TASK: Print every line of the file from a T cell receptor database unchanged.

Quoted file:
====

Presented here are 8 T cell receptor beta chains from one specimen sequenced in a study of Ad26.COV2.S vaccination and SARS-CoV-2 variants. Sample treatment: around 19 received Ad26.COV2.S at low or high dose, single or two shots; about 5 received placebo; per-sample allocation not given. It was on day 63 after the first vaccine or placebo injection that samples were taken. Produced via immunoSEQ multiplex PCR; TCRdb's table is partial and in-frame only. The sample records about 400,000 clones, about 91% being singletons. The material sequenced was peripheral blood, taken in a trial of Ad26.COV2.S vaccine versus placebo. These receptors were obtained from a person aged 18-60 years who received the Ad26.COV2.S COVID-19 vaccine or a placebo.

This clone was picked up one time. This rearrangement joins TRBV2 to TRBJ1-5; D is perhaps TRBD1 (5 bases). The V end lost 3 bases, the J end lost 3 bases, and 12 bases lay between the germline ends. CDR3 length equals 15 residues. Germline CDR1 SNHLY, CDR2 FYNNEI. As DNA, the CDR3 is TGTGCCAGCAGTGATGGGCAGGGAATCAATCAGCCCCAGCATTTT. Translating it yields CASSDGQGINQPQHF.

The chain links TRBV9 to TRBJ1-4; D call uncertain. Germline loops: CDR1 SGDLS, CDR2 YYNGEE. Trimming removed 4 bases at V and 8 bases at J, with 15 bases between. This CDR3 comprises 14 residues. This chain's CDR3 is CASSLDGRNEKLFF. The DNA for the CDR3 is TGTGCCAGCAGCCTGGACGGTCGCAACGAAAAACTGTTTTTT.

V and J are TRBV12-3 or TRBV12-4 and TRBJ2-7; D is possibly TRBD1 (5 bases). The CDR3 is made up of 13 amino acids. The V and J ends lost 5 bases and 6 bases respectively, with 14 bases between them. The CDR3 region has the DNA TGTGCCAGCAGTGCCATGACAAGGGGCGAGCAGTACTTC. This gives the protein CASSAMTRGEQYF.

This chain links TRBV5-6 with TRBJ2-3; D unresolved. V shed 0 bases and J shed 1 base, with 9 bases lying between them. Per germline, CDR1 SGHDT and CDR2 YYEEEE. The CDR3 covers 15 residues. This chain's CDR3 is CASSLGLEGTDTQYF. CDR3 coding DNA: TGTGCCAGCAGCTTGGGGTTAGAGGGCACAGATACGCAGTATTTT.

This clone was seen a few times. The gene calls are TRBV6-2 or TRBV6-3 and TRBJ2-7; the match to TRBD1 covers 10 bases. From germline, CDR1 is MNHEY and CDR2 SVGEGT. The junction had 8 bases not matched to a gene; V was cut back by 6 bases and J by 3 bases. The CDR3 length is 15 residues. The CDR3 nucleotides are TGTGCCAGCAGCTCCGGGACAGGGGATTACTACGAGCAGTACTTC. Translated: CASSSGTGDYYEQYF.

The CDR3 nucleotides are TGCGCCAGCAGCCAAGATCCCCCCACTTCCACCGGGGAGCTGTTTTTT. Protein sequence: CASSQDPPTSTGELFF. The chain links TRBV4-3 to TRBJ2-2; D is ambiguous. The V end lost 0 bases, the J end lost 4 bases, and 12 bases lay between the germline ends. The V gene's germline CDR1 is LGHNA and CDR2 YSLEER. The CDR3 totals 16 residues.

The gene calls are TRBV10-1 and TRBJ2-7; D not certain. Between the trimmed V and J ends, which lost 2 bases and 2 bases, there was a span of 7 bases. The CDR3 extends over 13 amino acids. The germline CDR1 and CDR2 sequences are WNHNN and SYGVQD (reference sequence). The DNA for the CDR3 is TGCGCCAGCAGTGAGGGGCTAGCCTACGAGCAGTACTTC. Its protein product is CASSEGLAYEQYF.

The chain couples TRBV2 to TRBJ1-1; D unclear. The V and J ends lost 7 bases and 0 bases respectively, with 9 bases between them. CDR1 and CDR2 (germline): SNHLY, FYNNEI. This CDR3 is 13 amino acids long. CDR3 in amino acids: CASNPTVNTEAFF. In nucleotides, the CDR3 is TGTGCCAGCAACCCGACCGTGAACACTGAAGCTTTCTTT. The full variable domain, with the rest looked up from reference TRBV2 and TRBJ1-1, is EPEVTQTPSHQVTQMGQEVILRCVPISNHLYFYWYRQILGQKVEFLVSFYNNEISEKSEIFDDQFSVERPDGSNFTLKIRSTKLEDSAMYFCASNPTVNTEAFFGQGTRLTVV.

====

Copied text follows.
Presented here are 8 T cell receptor beta chains from one specimen sequenced in a study of Ad26.COV2.S vaccination and SARS-CoV-2 variants. Sample treatment: around 19 received Ad26.COV2.S at low or high dose, single or two shots; about 5 received placebo; per-sample allocation not given. It was on day 63 after the first vaccine or placebo injection that samples were taken. Produced via immunoSEQ multiplex PCR; TCRdb's table is partial and in-frame only. The sample records about 400,000 clones, about 91% being singletons. The material sequenced was peripheral blood, taken in a trial of Ad26.COV2.S vaccine versus placebo. These receptors were obtained from a person aged 18-60 years who received the Ad26.COV2.S COVID-19 vaccine or a placebo.

This clone was picked up one time. This rearrangement joins TRBV2 to TRBJ1-5; D is perhaps TRBD1 (5 bases). The V end lost 3 bases, the J end lost 3 bases, and 12 bases lay between the germline ends. CDR3 length equals 15 residues. Germline CDR1 SNHLY, CDR2 FYNNEI. As DNA, the CDR3 is TGTGCCAGCAGTGATGGGCAGGGAATCAATCAGCCCCAGCATTTT. Translating it yields CASSDGQGINQPQHF.

The chain links TRBV9 to TRBJ1-4; D call uncertain. Germline loops: CDR1 SGDLS, CDR2 YYNGEE. Trimming removed 4 bases at V and 8 bases at J, with 15 bases between. This CDR3 comprises 14 residues. This chain's CDR3 is CASSLDGRNEKLFF. The DNA for the CDR3 is TGTGCCAGCAGCCTGGACGGTCGCAACGAAAAACTGTTTTTT.

V and J are TRBV12-3 or TRBV12-4 and TRBJ2-7; D is possibly TRBD1 (5 bases). The CDR3 is made up of 13 amino acids. The V and J ends lost 5 bases and 6 bases respectively, with 14 bases between them. The CDR3 region has the DNA TGTGCCAGCAGTGCCATGACAAGGGGCGAGCAGTACTTC. This gives the protein CASSAMTRGEQYF.

This chain links TRBV5-6 with TRBJ2-3; D unresolved. V shed 0 bases and J shed 1 base, with 9 bases lying between them. Per germline, CDR1 SGHDT and CDR2 YYEEEE. The CDR3 covers 15 residues. This chain's CDR3 is CASSLGLEGTDTQYF. CDR3 coding DNA: TGTGCCAGCAGCTTGGGGTTAGAGGGCACAGATACGCAGTATTTT.

This clone was seen a few times. The gene calls are TRBV6-2 or TRBV6-3 and TRBJ2-7; the match to TRBD1 covers 10 bases. From germline, CDR1 is MNHEY and CDR2 SVGEGT. The junction had 8 bases not matched to a gene; V was cut back by 6 bases and J by 3 bases. The CDR3 length is 15 residues. The CDR3 nucleotides are TGTGCCAGCAGCTCCGGGACAGGGGATTACTACGAGCAGTACTTC. Translated: CASSSGTGDYYEQYF.

The CDR3 nucleotides are TGCGCCAGCAGCCAAGATCCCCCCACTTCCACCGGGGAGCTGTTTTTT. Protein sequence: CASSQDPPTSTGELFF. The chain links TRBV4-3 to TRBJ2-2; D is ambiguous. The V end lost 0 bases, the J end lost 4 bases, and 12 bases lay between the germline ends. The V gene's germline CDR1 is LGHNA and CDR2 YSLEER. The CDR3 totals 16 residues.

The gene calls are TRBV10-1 and TRBJ2-7; D not certain. Between the trimmed V and J ends, which lost 2 bases and 2 bases, there was a span of 7 bases. The CDR3 extends over 13 amino acids. The germline CDR1 and CDR2 sequences are WNHNN and SYGVQD (reference sequence). The DNA for the CDR3 is TGCGCCAGCAGTGAGGGGCTAGCCTACGAGCAGTACTTC. Its protein product is CASSEGLAYEQYF.

The chain couples TRBV2 to TRBJ1-1; D unclear. The V and J ends lost 7 bases and 0 bases respectively, with 9 bases between them. CDR1 and CDR2 (germline): SNHLY, FYNNEI. This CDR3 is 13 amino acids long. CDR3 in amino acids: CASNPTVNTEAFF. In nucleotides, the CDR3 is TGTGCCAGCAACCCGACCGTGAACACTGAAGCTTTCTTT. The full variable domain, with the rest looked up from reference TRBV2 and TRBJ1-1, is EPEVTQTPSHQVTQMGQEVILRCVPISNHLYFYWYRQILGQKVEFLVSFYNNEISEKSEIFDDQFSVERPDGSNFTLKIRSTKLEDSAMYFCASNPTVNTEAFFGQGTRLTVV.